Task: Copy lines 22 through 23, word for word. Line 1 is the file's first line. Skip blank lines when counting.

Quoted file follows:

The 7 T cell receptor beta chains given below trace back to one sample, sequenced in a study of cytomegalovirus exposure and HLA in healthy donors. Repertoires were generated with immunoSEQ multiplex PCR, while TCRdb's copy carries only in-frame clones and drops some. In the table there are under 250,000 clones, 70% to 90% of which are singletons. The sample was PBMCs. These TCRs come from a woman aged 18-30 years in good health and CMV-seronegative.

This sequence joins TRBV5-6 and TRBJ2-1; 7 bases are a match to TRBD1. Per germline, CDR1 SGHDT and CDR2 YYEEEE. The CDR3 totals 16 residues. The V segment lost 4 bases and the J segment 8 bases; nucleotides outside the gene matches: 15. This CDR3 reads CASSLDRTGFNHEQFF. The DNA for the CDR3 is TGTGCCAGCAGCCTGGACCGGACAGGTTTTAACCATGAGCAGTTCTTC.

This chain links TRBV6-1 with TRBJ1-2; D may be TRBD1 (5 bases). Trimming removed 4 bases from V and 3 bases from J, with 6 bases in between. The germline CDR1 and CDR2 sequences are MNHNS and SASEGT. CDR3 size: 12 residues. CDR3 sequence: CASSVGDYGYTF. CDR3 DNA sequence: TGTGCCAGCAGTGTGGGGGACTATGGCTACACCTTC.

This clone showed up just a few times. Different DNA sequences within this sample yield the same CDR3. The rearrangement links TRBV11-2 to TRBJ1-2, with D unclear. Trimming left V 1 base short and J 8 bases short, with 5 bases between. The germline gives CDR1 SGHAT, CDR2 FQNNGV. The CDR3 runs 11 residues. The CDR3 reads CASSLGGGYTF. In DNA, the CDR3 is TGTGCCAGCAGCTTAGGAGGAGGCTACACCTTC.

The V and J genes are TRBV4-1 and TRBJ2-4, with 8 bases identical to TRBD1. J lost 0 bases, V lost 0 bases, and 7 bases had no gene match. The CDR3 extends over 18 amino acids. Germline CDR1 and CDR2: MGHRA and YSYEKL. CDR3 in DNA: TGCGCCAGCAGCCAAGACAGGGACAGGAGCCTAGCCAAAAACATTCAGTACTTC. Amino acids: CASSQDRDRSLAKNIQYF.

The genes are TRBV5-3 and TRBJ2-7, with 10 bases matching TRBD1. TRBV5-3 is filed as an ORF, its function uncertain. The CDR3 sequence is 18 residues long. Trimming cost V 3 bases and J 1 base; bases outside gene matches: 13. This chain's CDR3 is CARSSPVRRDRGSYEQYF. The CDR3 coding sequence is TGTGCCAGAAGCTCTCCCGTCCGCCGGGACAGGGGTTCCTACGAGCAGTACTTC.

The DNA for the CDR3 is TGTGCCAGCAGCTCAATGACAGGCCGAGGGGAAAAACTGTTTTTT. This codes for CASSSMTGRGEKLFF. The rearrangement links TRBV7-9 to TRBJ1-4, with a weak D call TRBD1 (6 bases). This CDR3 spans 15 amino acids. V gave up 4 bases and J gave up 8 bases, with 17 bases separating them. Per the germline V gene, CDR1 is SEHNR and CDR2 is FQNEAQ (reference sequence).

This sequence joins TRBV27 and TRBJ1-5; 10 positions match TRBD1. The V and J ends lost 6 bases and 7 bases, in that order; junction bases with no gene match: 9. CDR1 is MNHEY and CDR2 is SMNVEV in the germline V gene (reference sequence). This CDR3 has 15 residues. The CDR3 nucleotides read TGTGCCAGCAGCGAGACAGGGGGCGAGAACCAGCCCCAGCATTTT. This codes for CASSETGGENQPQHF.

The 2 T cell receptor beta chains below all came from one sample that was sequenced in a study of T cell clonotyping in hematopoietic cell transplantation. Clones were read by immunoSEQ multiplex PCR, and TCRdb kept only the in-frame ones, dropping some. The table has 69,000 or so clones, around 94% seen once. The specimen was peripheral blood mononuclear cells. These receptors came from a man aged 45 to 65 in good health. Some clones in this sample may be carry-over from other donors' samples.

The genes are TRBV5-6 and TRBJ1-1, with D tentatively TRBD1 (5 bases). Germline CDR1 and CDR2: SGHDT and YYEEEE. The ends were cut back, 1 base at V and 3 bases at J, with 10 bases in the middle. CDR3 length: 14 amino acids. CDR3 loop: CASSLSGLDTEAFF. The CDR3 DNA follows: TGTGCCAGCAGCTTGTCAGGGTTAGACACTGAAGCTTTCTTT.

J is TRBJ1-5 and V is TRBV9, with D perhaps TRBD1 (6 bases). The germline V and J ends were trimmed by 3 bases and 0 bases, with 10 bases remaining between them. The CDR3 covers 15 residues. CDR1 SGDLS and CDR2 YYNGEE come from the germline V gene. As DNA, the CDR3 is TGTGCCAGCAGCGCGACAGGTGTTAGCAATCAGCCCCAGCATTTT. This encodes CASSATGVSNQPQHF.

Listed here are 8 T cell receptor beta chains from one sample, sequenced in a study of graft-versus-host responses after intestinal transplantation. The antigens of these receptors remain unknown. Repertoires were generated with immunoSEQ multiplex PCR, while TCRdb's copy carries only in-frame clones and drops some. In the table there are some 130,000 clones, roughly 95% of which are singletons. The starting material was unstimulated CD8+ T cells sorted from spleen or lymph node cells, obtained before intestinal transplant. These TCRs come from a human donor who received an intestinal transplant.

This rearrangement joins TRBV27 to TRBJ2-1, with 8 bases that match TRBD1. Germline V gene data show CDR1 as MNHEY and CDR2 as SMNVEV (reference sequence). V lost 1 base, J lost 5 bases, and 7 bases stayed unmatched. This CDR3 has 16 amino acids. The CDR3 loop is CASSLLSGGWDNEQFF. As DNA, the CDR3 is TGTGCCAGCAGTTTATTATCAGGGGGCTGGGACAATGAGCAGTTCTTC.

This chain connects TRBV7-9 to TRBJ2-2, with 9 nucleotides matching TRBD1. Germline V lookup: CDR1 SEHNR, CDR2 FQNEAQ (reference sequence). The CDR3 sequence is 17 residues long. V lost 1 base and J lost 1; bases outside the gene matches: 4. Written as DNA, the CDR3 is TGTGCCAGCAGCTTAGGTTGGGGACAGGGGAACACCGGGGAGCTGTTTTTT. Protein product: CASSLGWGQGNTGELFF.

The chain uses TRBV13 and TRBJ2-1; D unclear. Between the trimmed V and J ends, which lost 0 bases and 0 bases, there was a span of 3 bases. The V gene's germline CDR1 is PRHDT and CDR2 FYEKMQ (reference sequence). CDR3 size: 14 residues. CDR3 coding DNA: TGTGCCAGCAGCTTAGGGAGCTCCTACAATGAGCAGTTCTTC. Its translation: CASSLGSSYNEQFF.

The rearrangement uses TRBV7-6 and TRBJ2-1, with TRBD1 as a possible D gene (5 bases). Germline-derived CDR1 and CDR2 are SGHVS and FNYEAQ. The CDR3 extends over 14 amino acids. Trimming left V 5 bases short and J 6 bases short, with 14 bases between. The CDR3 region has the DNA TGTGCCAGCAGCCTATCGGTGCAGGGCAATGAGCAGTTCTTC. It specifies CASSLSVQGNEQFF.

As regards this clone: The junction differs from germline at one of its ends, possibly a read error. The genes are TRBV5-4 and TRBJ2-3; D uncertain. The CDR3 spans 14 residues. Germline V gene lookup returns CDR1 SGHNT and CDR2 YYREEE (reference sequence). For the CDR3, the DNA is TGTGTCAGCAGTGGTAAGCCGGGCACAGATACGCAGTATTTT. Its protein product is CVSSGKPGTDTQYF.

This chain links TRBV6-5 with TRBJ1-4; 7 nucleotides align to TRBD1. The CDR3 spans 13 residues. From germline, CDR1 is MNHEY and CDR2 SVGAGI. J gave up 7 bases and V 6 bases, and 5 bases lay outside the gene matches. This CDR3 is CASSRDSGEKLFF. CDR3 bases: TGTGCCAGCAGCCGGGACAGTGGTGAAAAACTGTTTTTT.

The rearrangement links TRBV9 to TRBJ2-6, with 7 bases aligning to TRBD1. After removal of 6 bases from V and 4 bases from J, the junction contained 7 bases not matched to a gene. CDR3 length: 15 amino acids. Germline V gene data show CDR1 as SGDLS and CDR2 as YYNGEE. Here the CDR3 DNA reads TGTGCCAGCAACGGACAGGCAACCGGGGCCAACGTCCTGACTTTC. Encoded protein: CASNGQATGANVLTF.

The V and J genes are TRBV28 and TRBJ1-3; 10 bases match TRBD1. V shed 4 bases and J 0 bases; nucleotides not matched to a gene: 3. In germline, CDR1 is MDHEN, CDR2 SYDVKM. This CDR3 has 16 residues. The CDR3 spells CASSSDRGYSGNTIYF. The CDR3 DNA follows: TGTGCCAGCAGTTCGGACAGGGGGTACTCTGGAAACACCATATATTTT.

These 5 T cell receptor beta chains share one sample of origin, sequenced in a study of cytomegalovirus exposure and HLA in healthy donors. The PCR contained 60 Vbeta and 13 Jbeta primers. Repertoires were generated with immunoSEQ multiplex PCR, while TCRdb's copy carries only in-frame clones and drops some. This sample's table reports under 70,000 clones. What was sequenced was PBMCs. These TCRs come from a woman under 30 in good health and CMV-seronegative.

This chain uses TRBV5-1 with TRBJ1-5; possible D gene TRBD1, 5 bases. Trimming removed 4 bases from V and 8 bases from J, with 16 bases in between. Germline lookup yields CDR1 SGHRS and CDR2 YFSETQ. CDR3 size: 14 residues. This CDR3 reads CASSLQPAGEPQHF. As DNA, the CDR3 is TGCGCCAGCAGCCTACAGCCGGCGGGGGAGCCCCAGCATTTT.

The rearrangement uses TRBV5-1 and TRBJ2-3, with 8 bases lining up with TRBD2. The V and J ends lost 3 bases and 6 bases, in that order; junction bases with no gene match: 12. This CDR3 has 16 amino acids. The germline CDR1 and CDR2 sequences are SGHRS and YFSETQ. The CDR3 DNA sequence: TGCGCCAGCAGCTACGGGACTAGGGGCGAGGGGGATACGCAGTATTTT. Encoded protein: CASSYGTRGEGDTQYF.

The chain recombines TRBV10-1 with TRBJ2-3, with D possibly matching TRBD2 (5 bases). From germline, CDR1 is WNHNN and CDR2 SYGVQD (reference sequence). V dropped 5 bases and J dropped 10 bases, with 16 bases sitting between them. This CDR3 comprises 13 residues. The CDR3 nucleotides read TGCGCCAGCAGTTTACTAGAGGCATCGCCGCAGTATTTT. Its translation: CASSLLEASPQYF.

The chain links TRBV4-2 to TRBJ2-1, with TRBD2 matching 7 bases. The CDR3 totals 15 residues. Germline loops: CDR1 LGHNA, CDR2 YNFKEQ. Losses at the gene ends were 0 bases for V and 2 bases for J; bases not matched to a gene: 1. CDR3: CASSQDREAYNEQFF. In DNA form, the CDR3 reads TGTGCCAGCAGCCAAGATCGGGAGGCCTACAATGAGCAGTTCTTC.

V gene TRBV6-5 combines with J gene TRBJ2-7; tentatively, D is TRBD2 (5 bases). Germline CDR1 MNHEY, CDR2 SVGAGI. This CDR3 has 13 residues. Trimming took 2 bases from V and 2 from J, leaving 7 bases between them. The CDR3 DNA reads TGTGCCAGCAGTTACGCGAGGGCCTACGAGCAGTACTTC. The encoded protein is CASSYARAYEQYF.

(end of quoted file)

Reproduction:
This chain uses TRBV5-1 with TRBJ1-5; possible D gene TRBD1, 5 bases. Trimming removed 4 bases from V and 8 bases from J, with 16 bases in between. Germline lookup yields CDR1 SGHRS and CDR2 YFSETQ. CDR3 size: 14 residues. This CDR3 reads CASSLQPAGEPQHF. As DNA, the CDR3 is TGCGCCAGCAGCCTACAGCCGGCGGGGGAGCCCCAGCATTTT.

The rearrangement uses TRBV5-1 and TRBJ2-3, with 8 bases lining up with TRBD2. The V and J ends lost 3 bases and 6 bases, in that order; junction bases with no gene match: 12. This CDR3 has 16 amino acids. The germline CDR1 and CDR2 sequences are SGHRS and YFSETQ. The CDR3 DNA sequence: TGCGCCAGCAGCTACGGGACTAGGGGCGAGGGGGATACGCAGTATTTT. Encoded protein: CASSYGTRGEGDTQYF.